And no, I don’t even mean the large-scale, unobtainable kind of peace involved in the World Order. I just mean, can we kindly for once remember that the whole deal of audio and listening to music is about enjoyment and immersion in the brilliant work and talents of others—and not endless, pointless debates of, say, musicality versus accuracy??
This is far from the first time that I’ve raised this objection/rant, and indicative of the endless feuding we see: have you noticed that most audio websites have deleted the number of comments that have posted on even relatively harmless articles like this one? Why is that? Because they don’t want to encourage the pile-ons that result when the bellicose and belligerent start going?
I have a granddaughter coming to our household, and two dogs I’m attempting to make manageable before that arrival. The kind of no-win, endless internecine warfare so intrinsic to audiophilia is just not of interest to me in general, but especially not right now. Not of interest. At all.
I love music, and I know that the challenges involved in reproducing it in any way resembling the real is damned near impossible. Props to all who attempt it, no matter what the method: horns, planars, triodes, MOSFETS, LPs, digital files, whatever. Each and every form has its plus points, and its minuses. If you’ll looking for The One True Way, you’d better go back to reading tales of King Arthur, or something. There is NO ONE RIGHT WAY.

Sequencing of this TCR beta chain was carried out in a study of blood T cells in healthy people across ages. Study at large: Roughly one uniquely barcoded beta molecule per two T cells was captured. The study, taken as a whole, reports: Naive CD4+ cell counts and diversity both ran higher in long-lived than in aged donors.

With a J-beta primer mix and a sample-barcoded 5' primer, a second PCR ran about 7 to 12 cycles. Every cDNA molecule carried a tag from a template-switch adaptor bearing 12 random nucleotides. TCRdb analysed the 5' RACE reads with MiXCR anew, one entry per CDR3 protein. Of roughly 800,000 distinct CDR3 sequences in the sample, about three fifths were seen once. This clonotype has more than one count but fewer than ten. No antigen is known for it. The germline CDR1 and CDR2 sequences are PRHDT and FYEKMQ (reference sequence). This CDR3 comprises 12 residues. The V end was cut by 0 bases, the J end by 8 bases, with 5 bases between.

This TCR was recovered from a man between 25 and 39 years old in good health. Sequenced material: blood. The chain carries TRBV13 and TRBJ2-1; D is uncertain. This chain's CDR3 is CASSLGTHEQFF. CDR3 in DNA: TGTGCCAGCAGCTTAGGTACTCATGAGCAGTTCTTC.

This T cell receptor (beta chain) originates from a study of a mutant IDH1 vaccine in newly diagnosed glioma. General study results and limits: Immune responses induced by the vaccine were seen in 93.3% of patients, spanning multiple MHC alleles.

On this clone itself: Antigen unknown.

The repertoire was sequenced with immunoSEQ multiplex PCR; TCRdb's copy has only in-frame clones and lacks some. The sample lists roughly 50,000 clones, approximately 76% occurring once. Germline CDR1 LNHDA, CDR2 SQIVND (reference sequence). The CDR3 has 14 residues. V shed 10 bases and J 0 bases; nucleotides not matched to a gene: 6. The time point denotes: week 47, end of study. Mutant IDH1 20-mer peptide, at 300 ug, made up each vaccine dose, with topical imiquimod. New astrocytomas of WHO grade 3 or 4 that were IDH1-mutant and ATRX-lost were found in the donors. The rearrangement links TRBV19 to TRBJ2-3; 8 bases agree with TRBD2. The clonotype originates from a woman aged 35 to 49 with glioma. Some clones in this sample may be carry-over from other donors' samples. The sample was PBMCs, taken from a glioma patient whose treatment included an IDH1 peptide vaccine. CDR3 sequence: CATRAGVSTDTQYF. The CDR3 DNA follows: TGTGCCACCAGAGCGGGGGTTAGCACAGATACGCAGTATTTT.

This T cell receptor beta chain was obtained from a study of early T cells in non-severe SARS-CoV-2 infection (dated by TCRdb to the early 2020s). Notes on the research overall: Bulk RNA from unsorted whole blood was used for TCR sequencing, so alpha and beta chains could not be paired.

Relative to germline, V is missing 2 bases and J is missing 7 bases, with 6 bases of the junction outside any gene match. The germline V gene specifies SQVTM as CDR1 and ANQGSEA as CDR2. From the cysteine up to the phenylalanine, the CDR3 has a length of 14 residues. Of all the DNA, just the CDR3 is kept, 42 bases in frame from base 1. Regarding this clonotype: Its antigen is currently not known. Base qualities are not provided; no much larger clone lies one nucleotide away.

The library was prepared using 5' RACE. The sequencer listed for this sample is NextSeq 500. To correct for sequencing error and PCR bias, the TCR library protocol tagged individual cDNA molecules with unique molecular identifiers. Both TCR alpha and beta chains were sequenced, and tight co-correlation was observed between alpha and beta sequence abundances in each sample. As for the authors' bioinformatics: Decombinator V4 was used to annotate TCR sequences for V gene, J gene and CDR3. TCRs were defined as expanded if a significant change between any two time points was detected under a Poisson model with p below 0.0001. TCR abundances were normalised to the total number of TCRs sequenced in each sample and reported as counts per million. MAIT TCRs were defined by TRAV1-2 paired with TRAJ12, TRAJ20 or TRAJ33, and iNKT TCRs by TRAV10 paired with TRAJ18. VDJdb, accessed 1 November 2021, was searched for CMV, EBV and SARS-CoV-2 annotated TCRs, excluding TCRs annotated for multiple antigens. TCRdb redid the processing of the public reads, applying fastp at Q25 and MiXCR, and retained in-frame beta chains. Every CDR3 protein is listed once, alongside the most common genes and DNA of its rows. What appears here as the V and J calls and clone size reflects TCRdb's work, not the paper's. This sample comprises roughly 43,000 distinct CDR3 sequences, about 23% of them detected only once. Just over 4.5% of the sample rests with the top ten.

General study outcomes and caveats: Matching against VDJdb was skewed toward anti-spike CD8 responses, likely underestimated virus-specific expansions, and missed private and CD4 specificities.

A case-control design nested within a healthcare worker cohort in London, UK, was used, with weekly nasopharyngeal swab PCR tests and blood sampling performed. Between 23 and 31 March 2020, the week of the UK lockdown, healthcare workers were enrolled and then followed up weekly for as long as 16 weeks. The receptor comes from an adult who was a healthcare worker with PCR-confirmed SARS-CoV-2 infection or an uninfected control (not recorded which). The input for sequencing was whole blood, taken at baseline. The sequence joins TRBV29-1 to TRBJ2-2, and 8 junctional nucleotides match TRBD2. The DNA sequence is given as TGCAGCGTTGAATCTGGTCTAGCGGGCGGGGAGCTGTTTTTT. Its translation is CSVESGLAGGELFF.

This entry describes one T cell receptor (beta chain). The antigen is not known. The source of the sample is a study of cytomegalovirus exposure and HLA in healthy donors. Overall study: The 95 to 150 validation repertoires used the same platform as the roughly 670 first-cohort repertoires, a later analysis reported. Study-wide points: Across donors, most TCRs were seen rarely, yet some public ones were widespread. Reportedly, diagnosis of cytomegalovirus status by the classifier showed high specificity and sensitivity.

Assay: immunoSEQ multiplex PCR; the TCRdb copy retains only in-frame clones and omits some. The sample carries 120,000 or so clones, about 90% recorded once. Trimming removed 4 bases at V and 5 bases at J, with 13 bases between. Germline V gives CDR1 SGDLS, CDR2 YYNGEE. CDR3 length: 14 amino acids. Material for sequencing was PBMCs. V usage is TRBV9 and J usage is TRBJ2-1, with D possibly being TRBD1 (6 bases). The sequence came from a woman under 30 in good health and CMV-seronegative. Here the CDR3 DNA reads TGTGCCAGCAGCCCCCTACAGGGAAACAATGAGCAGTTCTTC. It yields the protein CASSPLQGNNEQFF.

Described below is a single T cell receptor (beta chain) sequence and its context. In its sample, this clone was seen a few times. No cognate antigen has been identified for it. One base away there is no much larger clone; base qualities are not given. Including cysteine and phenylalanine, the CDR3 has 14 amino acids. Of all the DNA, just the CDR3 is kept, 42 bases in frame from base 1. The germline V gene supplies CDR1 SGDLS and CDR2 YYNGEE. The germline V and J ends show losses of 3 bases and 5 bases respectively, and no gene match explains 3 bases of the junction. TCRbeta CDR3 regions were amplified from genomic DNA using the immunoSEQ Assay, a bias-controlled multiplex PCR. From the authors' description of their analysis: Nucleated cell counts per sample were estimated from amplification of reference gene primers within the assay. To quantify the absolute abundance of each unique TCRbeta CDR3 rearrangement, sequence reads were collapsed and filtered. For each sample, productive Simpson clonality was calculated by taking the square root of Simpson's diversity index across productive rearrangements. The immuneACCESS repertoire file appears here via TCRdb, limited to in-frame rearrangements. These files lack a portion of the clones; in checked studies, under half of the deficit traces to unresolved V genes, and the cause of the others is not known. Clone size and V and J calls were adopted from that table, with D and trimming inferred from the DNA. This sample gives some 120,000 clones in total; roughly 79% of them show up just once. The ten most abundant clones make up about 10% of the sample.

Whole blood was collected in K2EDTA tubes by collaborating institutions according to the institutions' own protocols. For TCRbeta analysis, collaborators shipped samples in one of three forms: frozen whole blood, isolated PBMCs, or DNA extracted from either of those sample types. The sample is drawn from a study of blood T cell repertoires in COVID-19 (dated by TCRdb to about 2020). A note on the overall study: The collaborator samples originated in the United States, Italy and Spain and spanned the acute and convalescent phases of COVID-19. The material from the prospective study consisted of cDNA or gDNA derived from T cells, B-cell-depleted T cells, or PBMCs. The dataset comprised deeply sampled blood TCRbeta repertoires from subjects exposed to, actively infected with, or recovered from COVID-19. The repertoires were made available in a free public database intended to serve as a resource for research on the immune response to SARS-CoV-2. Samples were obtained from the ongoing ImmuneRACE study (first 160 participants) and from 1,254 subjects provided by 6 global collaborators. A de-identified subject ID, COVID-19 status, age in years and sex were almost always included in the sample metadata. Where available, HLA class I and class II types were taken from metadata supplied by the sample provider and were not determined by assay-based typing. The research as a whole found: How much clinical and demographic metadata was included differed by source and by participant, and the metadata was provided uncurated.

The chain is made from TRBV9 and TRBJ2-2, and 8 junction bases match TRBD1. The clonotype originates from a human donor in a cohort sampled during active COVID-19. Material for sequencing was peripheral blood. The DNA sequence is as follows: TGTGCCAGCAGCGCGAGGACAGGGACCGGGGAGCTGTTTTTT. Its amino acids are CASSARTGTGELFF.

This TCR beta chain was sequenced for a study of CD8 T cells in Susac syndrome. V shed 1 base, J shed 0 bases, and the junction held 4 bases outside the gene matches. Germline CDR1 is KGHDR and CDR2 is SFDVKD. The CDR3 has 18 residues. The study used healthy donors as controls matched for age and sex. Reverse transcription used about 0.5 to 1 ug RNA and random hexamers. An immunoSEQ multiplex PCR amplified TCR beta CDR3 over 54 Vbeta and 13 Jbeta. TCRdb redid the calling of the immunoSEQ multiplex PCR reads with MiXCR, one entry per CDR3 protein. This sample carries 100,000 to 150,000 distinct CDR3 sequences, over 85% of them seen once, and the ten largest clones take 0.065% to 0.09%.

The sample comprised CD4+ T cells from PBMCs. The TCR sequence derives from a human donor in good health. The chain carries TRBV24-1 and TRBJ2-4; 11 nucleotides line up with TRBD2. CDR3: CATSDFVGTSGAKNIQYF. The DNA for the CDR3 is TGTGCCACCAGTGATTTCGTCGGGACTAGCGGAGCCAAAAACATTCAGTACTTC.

I’ve frequently referred to Colin Chapman, founder of Lotus and one of the most brilliant engineers who ever lived, in any field. Colin had his shortcomings, including the fact that his designs were often so close to the edge that they broke, and sometimes folks died. Like Jim Clark, one of the greatest drivers ever. EVER.
Anyway: with one of his road cars–the first Elite, I think—Chapman was faced with the fact that there just wasn’t enough headroom, and an additional 2″ was needed (okay, say 50mm for you fussy metric types). The options were for him to lower the floor—decreasing ground clearance drastically—or raise the roofline, befouling the aerodynamics.
Chapman explained the dilemma to a hapless, well-meaning bystander—who said to Chapman, “Well, why don’t you raise the roof one inch, and lower the floor one inch?”
Chapman was not a large man (as anyone who has attempted to sit in a Lotus Europa can attest), but he was known for his fiery, ferocious, vicious temper. And his response to the suggestion was immediate,intense, and furious: “I can’t DO THAT!?! That’s a bloody COMPROMISE!!”
Sound familiar? Audiophiles are often dogmatic and bound to their particular point of view or school of thought. In the grand scheme of things—and this is true for most doctrinal disputes—it just doesn’t matter. NOBODY CARES.
So, please: as we leave Hanukkah and approach Christmas, Kwanzaa, Boxing Day, Omisoka, New Years Eve, whatever: please. Just stop. Be grateful for music, musicians, and the fact that we are able to enjoy their work in whatever cobbled-together creations we have.
…and Peace Be With You.